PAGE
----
Because it connects so critically to the Trump investigation, the Cohen search has sparked a controversy over whether or not it violates attorney-client privilege. This concern has been raised because several of the documents taken during the search involve private communications between Trump and Cohen. There is a thin line between what constitutes as attorney-client privilege and what does not. If the communications involve Cohen giving legal advice to Trump, the prosecutors do not have the legal authority to use the correspondence as evidence in a prosecution against Trump or Cohen. The reason for this principle is to protect Trump’s right to confide in his lawyer without fear of accidentally providing evidence against himself. However, if any evidence found does not indicate that Cohen was giving Trump legal advice based on the information, the evidence is fair game to use against Cohen or to bring back to the other investigation of Trump’s relationship with Russia. Trump, Cohen, and Cohen’s attorney all argue that the search was unfair because the communications were protected by attorney-client privilege, but a federal judge will make the final decisions on the matter.

Prior to the search, suspicious records had already been discovered. However, these records only involved Cohen, and they did not in any way prove Trump’s involvement. One of these was an email from Trump’s business partner in Russia, who wrote to Cohen, “Our boy can become president of the USA and we can engineer it…I will get all of Putin’s team to buy in on this.” Cohen responded to accusations against him by claiming that the email was an exaggeration and a joke. Further evidence of suspicious activity, although not related to Russia, was the fact that Cohen paid porn star Stormy Daniels $130,000 in 2016 to silence her about the affair she had with Trump in 2006. The payment raised concerns that Cohen may have illegally used campaign money to pay off Daniels and added fuel to the fears that had already been building about Russia contributing to Trump’s campaign finances. Trump, however, denies any involvement with the Stormy Daniels payment or with Russia.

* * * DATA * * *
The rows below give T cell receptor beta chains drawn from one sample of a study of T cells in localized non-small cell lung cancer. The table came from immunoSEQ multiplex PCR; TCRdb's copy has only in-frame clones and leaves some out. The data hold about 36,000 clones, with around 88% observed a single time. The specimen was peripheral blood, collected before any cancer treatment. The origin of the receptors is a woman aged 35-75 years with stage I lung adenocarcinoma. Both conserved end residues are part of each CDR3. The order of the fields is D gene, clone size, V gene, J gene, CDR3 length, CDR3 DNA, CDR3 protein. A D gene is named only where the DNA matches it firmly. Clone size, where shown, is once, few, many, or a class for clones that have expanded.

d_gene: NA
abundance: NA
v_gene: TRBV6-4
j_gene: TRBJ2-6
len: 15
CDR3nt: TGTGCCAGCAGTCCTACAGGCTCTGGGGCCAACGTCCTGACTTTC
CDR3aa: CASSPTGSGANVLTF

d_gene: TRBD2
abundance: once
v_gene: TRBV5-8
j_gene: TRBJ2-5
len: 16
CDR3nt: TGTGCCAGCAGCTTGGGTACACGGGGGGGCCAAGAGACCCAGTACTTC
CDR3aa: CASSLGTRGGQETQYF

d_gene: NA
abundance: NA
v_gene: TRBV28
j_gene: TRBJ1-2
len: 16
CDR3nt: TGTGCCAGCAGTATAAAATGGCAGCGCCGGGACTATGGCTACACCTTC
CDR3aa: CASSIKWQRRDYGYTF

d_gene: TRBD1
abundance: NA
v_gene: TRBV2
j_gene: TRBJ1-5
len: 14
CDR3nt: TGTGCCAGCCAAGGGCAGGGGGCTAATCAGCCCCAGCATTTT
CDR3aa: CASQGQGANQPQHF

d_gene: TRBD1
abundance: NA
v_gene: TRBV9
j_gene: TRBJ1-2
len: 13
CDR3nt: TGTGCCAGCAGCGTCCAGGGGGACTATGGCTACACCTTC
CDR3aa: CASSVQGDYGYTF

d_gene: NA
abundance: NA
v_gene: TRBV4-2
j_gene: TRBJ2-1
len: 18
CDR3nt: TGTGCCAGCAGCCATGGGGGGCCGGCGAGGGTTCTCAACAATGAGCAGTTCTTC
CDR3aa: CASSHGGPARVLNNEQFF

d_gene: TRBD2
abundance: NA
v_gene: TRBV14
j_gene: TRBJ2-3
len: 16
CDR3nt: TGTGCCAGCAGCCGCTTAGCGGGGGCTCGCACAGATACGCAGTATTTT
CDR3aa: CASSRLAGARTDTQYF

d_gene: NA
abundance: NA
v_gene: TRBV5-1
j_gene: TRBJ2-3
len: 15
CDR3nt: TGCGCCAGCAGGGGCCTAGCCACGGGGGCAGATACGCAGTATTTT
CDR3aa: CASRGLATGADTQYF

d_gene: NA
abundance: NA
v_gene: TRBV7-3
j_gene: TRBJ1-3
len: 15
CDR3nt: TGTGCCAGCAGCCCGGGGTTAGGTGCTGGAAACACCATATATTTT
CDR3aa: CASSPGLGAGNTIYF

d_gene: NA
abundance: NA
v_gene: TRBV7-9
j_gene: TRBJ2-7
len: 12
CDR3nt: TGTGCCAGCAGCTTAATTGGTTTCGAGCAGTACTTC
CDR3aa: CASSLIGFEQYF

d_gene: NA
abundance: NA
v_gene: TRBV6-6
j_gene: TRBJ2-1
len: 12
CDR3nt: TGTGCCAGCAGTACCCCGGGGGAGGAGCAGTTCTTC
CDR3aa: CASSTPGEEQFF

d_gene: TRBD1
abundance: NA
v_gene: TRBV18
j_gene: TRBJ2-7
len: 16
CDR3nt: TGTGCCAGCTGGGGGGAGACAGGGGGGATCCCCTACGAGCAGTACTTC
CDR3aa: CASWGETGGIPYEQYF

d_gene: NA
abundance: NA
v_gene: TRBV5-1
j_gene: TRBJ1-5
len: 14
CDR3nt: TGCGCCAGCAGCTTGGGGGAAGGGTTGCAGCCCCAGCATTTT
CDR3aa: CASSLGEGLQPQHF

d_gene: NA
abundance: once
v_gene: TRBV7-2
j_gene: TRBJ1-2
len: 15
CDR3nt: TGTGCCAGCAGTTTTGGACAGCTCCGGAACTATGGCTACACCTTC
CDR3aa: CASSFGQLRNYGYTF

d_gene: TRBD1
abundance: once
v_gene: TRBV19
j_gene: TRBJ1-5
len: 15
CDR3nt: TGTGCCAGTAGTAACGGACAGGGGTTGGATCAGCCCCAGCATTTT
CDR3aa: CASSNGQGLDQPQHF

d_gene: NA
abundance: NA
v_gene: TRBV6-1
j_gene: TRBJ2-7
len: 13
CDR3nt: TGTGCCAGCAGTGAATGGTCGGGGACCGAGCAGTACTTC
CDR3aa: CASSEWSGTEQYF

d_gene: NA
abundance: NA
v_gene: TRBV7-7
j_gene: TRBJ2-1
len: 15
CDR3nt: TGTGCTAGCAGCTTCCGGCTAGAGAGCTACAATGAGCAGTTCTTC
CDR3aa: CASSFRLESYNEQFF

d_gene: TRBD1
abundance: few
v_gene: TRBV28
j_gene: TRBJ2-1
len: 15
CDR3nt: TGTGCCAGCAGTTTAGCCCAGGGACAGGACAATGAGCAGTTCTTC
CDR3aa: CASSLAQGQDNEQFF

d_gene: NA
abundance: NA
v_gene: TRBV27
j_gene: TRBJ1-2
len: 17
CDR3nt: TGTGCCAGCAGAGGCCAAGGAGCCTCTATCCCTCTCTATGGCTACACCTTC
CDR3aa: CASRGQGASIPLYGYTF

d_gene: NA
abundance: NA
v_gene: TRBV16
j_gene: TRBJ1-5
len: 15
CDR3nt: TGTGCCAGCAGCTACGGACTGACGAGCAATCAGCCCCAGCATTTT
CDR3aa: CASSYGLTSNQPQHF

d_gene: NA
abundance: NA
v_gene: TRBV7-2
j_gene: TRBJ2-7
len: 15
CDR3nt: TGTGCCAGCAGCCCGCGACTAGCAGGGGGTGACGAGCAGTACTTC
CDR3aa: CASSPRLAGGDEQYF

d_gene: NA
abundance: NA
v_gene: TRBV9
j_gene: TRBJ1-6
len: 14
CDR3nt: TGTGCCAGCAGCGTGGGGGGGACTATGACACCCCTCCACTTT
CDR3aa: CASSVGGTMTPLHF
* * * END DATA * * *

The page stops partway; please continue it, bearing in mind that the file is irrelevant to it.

Although the final outcome of both inquiries is impossible to predict for now, it is certain that both investigations will be strongly affected by the judge’s ruling on how attorney-client privilege applies to the Cohen search. If the judge decides that many of the documents are not protected by these privileges, the prosecutors will have access to huge numbers of documents that have the potential to be useful evidence. However, if the judge decides that these documents are in fact protected, the prosecutors will need to look elsewhere in their search for evidence, which could cause the investigations to continue for many more months.


In August, Cohen pleaded guilty to eight criminal charges. He confessed to lying about his earnings in order to obtain bank loans and avoid income taxes. He also admitted that he illegally paid significant sums of money to Daniels and Playboy model Karen McDougal in order to protect Trump’s image in the 2016 election. Though he had originally denied Trump’s involvement in the matter, Cohen now states that he paid the women “at the direction of [the] candidate,” meaning at Trump’s command. Furthermore, he testified that other members of the campaign were involved in organizing the payments as well. Cohen now appears to be cooperating with Mueller in the Russia investigation, as he has interviewed with Mueller several times in the past few months. It remains to be seen how the investigations will end up affecting Trump and the other members of his campaign.